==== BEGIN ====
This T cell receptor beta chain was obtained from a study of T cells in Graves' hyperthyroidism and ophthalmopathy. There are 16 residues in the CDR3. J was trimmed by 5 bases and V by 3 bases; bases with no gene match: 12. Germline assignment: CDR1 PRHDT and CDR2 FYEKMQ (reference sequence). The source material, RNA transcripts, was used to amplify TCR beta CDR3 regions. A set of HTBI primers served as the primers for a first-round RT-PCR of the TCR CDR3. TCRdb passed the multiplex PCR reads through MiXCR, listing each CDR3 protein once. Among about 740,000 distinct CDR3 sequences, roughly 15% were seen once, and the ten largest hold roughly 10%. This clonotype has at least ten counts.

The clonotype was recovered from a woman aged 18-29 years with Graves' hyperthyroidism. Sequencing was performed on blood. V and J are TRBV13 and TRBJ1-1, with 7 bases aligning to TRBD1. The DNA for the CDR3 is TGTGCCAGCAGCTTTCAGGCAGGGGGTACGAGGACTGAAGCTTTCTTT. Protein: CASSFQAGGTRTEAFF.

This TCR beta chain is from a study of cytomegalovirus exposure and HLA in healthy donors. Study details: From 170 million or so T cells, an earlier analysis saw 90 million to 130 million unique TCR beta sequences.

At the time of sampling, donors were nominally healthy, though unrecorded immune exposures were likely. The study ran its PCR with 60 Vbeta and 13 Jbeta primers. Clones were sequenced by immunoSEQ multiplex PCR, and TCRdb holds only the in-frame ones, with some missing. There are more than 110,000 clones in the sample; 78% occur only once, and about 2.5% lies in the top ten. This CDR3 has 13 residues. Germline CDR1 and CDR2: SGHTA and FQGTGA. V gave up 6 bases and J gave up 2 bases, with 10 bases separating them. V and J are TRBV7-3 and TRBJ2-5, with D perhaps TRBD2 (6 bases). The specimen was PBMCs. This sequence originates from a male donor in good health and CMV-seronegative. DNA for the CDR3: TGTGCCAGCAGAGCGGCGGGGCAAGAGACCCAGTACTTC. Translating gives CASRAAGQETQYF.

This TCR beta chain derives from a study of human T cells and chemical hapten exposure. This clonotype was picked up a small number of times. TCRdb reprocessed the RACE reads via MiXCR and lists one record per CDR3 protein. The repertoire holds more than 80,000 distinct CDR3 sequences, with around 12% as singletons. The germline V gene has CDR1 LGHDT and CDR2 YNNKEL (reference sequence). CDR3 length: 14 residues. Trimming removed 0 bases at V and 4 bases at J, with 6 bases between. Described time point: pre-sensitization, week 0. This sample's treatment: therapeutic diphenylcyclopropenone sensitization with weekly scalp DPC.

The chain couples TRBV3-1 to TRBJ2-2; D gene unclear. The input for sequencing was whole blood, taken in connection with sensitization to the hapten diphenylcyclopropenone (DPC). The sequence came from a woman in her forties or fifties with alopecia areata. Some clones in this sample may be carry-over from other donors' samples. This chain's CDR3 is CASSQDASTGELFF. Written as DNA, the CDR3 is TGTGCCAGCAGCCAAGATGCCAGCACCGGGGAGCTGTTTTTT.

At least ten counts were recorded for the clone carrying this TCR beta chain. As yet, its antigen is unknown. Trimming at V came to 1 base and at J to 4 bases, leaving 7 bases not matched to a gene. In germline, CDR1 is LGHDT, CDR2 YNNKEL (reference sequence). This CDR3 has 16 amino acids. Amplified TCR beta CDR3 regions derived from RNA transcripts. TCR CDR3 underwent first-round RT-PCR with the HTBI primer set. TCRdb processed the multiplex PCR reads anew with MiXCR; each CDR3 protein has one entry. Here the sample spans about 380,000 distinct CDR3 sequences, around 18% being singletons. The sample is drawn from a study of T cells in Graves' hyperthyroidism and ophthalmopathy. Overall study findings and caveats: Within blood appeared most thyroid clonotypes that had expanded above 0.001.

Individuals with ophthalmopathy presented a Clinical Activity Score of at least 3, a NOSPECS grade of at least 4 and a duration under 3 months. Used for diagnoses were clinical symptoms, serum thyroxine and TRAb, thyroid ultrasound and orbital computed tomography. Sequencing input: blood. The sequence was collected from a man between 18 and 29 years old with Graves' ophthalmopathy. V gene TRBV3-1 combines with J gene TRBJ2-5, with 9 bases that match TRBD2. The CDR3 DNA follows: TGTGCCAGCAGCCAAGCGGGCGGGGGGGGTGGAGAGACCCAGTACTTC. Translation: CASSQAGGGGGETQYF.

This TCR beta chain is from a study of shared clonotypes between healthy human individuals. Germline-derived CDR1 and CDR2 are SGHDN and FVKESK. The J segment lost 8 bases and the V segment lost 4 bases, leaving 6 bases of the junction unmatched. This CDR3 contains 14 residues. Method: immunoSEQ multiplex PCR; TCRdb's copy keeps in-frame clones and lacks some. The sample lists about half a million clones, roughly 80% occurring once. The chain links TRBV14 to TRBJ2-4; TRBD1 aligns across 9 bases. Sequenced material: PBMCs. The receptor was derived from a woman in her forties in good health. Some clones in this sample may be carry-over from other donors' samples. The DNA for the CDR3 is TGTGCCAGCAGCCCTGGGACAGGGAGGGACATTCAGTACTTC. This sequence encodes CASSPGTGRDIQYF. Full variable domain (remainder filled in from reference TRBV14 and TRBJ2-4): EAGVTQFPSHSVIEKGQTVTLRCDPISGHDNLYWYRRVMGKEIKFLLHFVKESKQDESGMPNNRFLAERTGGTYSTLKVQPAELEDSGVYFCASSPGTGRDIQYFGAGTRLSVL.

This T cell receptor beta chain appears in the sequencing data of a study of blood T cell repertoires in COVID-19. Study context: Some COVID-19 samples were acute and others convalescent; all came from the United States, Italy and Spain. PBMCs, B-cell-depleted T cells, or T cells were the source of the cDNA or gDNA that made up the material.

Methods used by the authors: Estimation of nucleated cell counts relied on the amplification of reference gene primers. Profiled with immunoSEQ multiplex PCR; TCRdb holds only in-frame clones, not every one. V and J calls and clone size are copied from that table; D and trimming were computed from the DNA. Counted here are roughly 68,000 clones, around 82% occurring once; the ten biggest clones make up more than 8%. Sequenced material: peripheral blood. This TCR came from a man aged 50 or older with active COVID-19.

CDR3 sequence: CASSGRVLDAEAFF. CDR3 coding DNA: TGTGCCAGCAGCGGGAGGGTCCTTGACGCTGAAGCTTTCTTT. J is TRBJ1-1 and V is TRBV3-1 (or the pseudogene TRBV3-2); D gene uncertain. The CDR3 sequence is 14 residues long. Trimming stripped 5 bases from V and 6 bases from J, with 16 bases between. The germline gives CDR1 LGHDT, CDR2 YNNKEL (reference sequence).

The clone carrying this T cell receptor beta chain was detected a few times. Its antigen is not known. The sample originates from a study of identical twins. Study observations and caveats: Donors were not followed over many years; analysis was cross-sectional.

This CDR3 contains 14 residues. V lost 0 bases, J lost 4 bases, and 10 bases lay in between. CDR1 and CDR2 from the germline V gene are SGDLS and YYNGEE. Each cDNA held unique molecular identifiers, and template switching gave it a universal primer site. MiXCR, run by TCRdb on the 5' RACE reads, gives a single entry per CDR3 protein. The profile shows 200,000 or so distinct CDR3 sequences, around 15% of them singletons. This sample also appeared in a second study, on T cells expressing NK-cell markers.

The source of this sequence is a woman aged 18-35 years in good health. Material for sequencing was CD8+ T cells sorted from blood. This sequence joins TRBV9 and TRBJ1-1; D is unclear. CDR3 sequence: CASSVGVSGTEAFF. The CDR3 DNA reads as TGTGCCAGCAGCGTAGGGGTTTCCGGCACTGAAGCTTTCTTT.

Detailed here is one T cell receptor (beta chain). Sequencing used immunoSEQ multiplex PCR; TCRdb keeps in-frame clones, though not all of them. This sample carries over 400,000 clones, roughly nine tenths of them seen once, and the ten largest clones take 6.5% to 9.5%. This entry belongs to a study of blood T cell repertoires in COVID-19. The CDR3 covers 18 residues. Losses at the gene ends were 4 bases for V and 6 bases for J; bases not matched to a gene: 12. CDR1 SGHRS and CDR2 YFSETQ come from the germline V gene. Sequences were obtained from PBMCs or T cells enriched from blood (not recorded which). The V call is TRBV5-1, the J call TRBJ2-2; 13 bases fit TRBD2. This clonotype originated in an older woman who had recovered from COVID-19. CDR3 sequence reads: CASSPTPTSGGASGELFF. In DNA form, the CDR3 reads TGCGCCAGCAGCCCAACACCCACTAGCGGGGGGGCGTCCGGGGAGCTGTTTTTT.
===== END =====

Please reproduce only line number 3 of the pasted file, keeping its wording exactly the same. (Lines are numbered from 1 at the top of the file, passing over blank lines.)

This TCR beta chain is from a study of cytomegalovirus exposure and HLA in healthy donors. Study details: From 170 million or so T cells, an earlier analysis saw 90 million to 130 million unique TCR beta sequences.